HIGH SCHOOL FOOTBALL: Artley follows father's footsteps into coaching
August 29, 2013 6:55 AM
by MIRZA ZUKIC

BLAIRSVILLE — Coaching runs in Rick Artley’s DNA.

Without it, he doesn’t know what he would do to pass his spare time.

“I honestly don’t know what I would do without coaching,” Artley said outside of Blairsville High School, where he teaches health and physical education. “I coach football, and then I go to junior high basketball. It is something that, it kind of just honestly makes the day go.

“In the spring, when I’m not coaching, it seems like a longer day. It’s definitely noticeably longer days when you don’t have a sport to go to after school.”

It’s been all he has known for most of his life.

Artley’s father, Paul, has coached in some capacity for “48 of the 49 years I’ve been involved with education,” he said.

He completed his 19th season coaching varsity softball at Northern Cambria in the spring, and he’s coached junior high boys’ basketball for 48 years. Paul Artley was also the Northern Cambria girls’ varsity basketball head coach for seven seasons in the 1970s.

That’s in addition to 37 years he spent as a fifth-grade teacher, all but two at Northern Cambria.

“My dad, I don’t know how many years he’s been coaching, but forever,” Rick Artley said. “He taught for 37 years, coaching all those years, and he’s been retired for several years and he’s still coaching two sports.”

The younger Artley paused and added with a laugh: “I guess it is in the blood.”

Since Rick Artley, 39, can remember, his dad has been a coach. And Rick figured out early that it was a path he wanted to follow after his standout playing career.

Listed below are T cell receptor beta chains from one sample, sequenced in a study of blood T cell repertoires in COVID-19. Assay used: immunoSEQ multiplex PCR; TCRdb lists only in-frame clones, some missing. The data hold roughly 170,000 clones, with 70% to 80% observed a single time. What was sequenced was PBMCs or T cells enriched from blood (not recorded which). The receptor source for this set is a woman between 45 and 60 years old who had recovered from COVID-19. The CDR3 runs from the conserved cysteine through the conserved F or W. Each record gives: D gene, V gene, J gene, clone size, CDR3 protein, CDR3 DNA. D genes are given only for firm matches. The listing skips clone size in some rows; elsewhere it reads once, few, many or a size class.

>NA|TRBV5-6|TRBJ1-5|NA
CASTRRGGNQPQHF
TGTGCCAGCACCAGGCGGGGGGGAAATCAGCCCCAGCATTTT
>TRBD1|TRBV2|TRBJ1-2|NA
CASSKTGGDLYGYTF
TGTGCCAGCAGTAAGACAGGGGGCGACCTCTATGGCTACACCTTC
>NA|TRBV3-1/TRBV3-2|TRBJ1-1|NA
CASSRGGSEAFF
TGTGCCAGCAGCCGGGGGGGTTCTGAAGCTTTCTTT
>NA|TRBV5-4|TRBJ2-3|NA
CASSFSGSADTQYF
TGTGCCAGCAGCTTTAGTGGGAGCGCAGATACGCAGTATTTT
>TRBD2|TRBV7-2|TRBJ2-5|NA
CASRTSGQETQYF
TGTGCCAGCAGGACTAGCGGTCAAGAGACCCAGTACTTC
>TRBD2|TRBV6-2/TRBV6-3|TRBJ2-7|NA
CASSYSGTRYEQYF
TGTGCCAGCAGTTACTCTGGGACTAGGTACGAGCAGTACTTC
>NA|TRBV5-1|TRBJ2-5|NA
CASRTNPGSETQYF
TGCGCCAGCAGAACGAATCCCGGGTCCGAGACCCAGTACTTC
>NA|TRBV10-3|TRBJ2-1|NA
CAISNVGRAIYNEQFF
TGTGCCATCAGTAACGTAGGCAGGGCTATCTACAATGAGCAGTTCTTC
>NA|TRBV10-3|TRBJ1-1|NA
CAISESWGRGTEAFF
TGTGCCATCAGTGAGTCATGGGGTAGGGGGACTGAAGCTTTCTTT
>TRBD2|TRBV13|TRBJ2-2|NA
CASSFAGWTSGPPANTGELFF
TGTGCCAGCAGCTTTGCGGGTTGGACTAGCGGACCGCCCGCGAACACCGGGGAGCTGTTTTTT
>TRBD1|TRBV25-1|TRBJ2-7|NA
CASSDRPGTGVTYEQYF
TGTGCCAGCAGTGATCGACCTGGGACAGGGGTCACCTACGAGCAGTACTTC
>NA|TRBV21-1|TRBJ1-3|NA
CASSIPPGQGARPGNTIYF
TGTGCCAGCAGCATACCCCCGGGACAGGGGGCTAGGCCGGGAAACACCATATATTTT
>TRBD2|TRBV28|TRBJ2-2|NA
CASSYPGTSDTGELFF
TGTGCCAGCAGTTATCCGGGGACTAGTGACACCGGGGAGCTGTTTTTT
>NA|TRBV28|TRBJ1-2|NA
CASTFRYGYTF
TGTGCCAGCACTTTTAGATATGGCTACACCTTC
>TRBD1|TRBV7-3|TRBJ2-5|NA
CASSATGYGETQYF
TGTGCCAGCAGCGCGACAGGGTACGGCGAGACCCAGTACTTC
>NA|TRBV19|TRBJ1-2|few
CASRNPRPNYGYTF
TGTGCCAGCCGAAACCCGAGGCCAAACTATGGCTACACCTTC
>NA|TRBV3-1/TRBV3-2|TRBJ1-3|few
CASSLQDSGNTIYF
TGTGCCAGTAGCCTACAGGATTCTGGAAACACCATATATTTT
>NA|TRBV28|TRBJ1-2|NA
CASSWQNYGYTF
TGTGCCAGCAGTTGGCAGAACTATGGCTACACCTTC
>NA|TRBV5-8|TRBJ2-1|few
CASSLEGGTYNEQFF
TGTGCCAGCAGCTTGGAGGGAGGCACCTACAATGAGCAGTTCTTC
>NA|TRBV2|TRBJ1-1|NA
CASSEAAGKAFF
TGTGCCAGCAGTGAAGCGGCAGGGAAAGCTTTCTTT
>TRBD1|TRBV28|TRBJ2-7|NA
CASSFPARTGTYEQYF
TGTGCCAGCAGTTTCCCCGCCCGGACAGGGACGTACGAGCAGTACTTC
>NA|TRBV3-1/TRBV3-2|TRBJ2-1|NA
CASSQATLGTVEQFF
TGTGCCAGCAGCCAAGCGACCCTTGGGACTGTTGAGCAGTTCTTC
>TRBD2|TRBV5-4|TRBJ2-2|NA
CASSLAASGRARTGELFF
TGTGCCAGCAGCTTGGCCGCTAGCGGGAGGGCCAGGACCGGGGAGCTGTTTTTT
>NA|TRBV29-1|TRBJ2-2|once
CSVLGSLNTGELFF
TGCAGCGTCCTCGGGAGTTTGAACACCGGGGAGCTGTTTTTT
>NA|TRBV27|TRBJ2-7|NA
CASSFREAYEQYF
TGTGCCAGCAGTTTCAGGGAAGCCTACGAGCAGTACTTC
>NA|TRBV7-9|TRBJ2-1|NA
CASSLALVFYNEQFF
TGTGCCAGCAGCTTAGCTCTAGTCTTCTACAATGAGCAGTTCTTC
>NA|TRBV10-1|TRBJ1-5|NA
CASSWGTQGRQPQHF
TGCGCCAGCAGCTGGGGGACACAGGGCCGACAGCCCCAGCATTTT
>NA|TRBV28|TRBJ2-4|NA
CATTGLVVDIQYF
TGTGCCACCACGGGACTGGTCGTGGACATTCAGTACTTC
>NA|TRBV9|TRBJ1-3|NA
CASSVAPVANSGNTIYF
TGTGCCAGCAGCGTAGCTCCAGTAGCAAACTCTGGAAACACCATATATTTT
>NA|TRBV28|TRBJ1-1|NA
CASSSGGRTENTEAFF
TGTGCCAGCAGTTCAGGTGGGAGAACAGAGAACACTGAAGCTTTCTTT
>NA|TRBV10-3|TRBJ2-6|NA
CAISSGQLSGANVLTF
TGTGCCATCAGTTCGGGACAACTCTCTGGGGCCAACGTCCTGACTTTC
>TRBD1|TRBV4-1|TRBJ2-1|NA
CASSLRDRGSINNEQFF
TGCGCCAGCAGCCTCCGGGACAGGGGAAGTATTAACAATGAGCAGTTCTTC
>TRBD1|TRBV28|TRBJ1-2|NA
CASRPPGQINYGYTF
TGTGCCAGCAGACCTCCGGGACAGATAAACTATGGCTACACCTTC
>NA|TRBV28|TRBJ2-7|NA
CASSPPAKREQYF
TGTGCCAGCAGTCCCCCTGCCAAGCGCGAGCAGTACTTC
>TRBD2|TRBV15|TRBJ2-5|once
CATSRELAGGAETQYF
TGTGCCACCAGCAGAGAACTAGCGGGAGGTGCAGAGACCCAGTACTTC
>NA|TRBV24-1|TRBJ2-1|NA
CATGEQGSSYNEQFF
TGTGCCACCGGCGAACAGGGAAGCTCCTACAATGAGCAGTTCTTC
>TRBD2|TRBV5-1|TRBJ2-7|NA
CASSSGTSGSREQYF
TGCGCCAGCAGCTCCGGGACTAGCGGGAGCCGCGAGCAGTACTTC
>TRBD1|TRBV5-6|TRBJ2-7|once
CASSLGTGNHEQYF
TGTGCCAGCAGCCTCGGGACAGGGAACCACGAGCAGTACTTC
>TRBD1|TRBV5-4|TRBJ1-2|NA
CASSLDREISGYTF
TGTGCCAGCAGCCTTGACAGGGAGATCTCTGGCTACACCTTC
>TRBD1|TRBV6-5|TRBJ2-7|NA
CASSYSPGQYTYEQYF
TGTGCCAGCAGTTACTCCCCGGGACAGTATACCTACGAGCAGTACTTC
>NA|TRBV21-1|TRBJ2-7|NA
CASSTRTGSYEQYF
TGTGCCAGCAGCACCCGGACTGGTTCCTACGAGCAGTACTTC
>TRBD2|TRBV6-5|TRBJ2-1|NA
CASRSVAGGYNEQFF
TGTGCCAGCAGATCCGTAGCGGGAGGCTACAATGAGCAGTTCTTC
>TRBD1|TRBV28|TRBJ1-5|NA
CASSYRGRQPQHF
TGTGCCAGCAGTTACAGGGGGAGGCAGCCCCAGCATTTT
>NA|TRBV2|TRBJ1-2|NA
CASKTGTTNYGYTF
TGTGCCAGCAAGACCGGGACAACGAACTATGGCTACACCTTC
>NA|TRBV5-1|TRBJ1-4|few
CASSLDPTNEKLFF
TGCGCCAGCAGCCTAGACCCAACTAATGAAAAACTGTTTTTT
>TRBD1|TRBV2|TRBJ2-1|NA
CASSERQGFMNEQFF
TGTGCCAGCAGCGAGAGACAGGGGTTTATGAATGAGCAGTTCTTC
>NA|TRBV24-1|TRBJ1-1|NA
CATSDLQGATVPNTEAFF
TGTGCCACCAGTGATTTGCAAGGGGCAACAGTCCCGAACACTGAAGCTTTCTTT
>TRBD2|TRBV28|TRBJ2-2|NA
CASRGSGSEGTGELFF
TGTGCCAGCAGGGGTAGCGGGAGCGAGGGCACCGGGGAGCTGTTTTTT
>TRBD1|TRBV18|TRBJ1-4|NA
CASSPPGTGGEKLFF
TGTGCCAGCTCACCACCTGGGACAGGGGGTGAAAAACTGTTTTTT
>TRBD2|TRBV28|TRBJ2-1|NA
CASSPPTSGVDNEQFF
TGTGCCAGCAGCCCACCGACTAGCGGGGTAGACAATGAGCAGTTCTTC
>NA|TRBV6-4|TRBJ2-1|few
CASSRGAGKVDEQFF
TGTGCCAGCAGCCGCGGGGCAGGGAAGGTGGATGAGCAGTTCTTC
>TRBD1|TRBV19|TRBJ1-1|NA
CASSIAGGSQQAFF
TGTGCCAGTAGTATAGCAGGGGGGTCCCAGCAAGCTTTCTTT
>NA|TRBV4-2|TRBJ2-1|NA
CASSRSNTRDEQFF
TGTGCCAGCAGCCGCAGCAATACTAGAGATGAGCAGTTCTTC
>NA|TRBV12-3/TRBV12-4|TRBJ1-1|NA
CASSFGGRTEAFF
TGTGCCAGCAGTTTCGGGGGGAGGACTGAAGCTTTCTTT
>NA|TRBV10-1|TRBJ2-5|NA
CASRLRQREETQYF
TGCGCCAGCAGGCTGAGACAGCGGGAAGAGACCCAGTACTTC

“I got into health and physical education with the purpose of also coaching,” he said. “And that’s something I hope to continue.”

Artley is getting his first opportunity as a head coach as he takes over the Blairsville football program after spending 15 seasons as an assistant under Ab Dettorre, who stepped down in June.

Artley has called the offense at Blairsville for the past nine seasons. Before that, he was the architect of Blairsville’s passing attack. Artley joined the staff prior to the 1998 season.

Artley has said since his promotion that he hopes to stay at Blairsville for the long haul, following in his dad’s footsteps of longevity. That fits the mold at Blairsville, where only two head coaches have roamed the sidelines since 1966. Ernie Widmar coached for 21 years from 1966 to 1986, and Dettorre held the post since 1987.

“I thought once I got this teaching job here that that’s what I was hoping to do,” Artley said. “You can’t always guarantee that, but we built a house in the district. And my wife works here in the area, and we have four kids in the school district so I planned on being here.

“I wanted to be here where I wasn’t coaching against him or my kids or possibly not even getting to see him. It was a hope that I would stay in this district and continue until I finish teaching.”

With the transition to head coach, Artley has taken on a greater interest in the defense as he tries to shore up a unit that has struggled against the run.

Since the 2006 season, the year after Blairsville’s four-year reign as Heritage Conference champion ended, the Bobcats have finished in the bottom third of the conference in rushing defense, with the exception of one year.

Artley will continue to call the plays, and the playbook won’t change much. That’s made for an easy transition for the players.

“It’s been easy since Coach Artley has been here,” junior quarterback Scott Thompson said. “We all got to know him throughout. ... Nothing on offense has really changed. There’s no need for it to change.”

 

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